Lines Written in Early Spring, William Wordsworth
FULL POEM - SCROLL DOWN FOR LINE-BY-LINE ANALYSIS
I heard a thousand blended notes,
While in a grove I sate reclined,
Wordsworth sets a tranquil scene in this opening stanza, using sensory imagery of the ‘thousand blended notes’ to vividly portray the pleasing harmonies of the surrounding birdsong. The narrator is ‘sate reclined’ in peaceful solitude – a calming albeit isolated, hence potentially depressing, position to find themselves in. The contrast between the sense of unity in nature and the isolation of mankind is thereby evident in this opening couplet.
In that sweet mood when pleasant thoughts
Bring sad thoughts to the mind.
There exists a seemingly unnatural juxtaposition between the narrator’s ‘sweet mood’ that brings them ‘sad thoughts’. As the poem progresses the reader learns that this arises from the realisation of how humanity pales in comparison to the natural world.
To her fair works did Nature link
The human soul that through me ran;
Wordsworth captures the greatness of Mother Nature through the personification ‘to her fair works’ that highlights the beauty it creates, that extends to the ‘human soul’ which runs through the body like blood, keeping us alive.
And much it grieved my heart to think
What man has made of man.
‘What man has made of man’ is a powerful, emotive statement, commentating on the widespread inhumane actions of mankind, to conclude this stanza. Its poignancy is heightened by the finality created by the ensuing caesura (the full stop marking the stanza’s conclusion). Such actions need not be specified, Wordsworth expects the reader to be well aware of the evils committed by humanity especially considering the poem’s coincidence with the French Revolution which involved France declaring war on Great Britain in 1793.
Through primrose tufts, in that green bower,
The periwinkle trailed its wreaths;
In this stanza, Wordsworth paints a majestically layered image of the surrounding nature that serves to convey its splendour.
And ’tis my faith that every flower
Enjoys the air it breathes.
The personification of the flowers’ breathing elevates them to human status, such that the narrator views them as no less significant than fellow humans. The fact the narrator perceives them to ‘enjoy the air’ they breathe describes how the natural world is content with its existence, unlike mankind whose selfish dissatisfaction results in the hate and conflict that Romantic poets including Wordsworth condemn. The narrator referencing his ‘faith’ in the natural world highlights the divine relationship between God and nature, one that is of greater integrity than that between God and mankind.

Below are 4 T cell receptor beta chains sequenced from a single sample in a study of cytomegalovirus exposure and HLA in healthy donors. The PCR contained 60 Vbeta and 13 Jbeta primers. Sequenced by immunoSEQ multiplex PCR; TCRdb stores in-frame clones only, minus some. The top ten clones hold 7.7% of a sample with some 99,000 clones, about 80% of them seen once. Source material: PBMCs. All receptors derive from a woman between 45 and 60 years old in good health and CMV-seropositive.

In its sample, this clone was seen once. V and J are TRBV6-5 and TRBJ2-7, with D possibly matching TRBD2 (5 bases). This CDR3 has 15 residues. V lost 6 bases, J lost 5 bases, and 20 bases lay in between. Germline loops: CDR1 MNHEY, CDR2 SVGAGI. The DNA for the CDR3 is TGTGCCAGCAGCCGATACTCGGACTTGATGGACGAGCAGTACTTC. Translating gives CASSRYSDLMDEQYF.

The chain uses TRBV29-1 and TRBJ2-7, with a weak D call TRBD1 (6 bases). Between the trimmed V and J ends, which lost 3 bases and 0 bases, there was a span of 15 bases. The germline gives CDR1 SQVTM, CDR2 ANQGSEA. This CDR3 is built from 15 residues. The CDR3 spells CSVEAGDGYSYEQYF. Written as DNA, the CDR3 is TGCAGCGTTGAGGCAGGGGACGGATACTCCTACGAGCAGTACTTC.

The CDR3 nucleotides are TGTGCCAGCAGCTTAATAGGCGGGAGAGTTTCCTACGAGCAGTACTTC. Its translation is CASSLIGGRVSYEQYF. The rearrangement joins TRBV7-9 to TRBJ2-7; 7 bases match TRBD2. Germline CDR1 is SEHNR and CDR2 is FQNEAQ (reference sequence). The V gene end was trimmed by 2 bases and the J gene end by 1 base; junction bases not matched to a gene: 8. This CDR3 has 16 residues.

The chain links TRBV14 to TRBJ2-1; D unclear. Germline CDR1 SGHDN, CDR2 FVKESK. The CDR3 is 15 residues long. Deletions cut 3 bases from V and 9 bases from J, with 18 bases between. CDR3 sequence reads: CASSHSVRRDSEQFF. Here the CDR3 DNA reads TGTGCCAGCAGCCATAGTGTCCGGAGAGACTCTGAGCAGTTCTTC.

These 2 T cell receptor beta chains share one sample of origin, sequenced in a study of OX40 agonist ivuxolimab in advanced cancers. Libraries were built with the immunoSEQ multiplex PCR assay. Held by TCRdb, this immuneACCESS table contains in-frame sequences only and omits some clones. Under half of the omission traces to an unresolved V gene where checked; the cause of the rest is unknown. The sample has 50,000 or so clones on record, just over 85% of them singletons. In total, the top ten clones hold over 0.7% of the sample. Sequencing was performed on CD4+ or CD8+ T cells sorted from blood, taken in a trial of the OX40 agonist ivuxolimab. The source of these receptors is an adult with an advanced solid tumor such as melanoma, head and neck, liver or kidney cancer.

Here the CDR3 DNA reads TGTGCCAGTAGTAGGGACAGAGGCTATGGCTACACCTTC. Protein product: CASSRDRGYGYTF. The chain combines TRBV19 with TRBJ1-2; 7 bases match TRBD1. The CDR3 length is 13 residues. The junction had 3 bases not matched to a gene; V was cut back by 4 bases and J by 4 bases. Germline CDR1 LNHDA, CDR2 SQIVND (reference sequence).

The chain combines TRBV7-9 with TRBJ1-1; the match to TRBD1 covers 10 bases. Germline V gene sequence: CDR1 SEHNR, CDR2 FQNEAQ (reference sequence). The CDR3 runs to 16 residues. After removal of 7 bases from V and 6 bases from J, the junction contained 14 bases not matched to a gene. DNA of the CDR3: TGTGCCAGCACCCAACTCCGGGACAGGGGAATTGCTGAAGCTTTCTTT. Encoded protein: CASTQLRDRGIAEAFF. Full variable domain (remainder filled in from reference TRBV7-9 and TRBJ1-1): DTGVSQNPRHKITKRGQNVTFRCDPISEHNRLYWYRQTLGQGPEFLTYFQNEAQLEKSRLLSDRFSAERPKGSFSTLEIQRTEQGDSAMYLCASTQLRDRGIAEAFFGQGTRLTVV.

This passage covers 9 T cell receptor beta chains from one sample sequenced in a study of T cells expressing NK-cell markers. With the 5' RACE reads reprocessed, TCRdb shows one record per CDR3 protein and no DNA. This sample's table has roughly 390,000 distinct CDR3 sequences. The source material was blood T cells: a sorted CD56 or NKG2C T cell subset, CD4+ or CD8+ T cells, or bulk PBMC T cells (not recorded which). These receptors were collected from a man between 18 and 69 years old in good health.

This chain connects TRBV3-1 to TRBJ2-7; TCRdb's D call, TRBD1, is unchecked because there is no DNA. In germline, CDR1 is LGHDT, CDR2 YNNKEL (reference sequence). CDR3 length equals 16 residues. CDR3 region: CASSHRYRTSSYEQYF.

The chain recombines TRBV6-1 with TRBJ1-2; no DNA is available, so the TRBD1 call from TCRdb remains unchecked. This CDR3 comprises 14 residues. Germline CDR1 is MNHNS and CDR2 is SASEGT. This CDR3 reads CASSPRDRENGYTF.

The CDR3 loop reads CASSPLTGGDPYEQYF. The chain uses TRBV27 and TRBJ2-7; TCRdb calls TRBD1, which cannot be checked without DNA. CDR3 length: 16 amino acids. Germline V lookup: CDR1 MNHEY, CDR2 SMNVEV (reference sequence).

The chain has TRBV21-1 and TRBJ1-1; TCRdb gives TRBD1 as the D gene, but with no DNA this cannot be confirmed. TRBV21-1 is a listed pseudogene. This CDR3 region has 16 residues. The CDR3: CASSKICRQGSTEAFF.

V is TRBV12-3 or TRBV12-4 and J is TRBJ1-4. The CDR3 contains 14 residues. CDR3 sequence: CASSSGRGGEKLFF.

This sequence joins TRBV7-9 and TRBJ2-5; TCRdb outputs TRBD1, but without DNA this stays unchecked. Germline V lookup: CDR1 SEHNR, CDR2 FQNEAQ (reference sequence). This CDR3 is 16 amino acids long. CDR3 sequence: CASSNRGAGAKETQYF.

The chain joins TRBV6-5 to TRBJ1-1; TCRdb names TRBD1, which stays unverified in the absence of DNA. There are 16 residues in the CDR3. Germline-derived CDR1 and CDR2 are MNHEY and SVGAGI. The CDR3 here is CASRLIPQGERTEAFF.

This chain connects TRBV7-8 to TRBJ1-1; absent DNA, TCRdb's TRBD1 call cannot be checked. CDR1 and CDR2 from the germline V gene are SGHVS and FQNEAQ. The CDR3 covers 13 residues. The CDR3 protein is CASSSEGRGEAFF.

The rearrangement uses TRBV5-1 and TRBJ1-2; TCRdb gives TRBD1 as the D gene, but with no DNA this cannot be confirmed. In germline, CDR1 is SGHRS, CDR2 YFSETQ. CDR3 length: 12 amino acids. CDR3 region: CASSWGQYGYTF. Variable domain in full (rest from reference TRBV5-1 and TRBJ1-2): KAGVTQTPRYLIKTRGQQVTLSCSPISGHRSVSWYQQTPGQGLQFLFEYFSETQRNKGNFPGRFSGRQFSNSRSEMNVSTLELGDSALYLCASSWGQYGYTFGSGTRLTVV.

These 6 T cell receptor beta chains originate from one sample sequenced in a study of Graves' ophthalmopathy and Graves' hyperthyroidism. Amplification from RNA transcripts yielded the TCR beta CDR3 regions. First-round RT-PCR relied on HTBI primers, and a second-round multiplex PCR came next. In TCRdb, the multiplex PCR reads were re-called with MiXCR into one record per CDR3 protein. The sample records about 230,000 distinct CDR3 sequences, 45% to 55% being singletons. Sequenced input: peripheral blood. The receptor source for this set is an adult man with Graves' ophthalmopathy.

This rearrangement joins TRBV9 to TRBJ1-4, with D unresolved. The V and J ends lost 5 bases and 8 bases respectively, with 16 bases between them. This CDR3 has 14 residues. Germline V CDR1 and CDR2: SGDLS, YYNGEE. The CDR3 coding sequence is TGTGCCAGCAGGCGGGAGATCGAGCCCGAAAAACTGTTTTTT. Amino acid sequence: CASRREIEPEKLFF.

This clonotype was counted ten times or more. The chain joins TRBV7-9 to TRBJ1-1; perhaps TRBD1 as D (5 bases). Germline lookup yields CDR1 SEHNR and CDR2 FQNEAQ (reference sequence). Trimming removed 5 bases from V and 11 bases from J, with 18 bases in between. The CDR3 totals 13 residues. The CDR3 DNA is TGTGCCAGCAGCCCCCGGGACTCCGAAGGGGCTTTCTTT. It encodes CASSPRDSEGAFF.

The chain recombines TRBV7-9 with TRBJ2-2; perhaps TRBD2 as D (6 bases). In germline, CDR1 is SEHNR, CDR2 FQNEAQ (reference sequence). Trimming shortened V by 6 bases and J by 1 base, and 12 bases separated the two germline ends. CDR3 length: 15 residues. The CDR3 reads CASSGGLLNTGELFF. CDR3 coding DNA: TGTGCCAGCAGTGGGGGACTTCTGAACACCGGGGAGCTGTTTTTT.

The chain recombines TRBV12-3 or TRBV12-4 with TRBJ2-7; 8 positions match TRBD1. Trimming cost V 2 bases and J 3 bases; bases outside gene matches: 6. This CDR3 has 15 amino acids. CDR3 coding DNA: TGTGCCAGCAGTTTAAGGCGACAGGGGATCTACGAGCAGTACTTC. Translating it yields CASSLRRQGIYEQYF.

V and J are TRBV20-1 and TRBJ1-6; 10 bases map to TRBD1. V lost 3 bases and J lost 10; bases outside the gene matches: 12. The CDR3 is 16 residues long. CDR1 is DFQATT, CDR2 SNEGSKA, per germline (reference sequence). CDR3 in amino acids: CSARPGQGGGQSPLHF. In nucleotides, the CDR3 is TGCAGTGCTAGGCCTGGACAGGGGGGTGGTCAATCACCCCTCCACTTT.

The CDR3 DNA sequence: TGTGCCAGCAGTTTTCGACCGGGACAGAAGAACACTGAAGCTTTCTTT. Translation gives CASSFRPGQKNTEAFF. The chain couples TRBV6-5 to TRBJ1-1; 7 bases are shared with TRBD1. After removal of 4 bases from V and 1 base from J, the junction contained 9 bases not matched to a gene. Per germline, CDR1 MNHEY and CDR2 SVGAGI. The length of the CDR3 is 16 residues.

The birds around me hopped and played,
Their thoughts I cannot measure:—
‘Their thoughts I cannot measure’ describes the disconnect the narrator experiences between themselves and the surrounding natural world. This results from mankind’s alienation from religion which extends to God and nature which remain intertwined.
But the least motion which they made
It seemed a thrill of pleasure.
‘A thrill of pleasure’ is a scintillating phrase that, in hyperbolic fashion, emphasises the sheer satisfaction that the narrator garners from observing the birdlife around him, attempting to immerse themself in the natural world, despite its aforementioned disconnect with mankind.
The budding twigs spread out their fan,
To catch the breezy air;
And I must think, do all I can,
That there was pleasure there.
In this stanza, the narrator further illustrates the pleasant behaviour of the natural world, with the ‘twigs’ and ‘breezy air’ interacting harmoniously. The final couplet of this stanza replicates that of two stanzas prior. The repetition of such sentiments emphasise the disconnect between mankind, the narrator, and nature – the narrator ‘must think, do all [they] can’ and ‘have faith’ to empathise with the emotions of the natural world – it doesn’t come naturally.
If this belief from heaven be sent,
If such be Nature’s holy plan,
Wordsworth further solidifies the relationship between God and Mother Nature, the latter a physical manifestation of the former. The word ‘if’ commencing both lines creates a sense of uncertainty, reflecting the extent to which the narrator feels humanity is removed from ‘Nature’s holy plan’.
Have I not reason to lament
What man has made of man?
The poem concludes with this rhetorical question in which the morality of humanity is brought under scrutiny. ‘What man has made of man’ is a refrain, repeated from the second stanza, ending on an emotive tone which leaves the reader questioning the behaviour of themselves and those around them.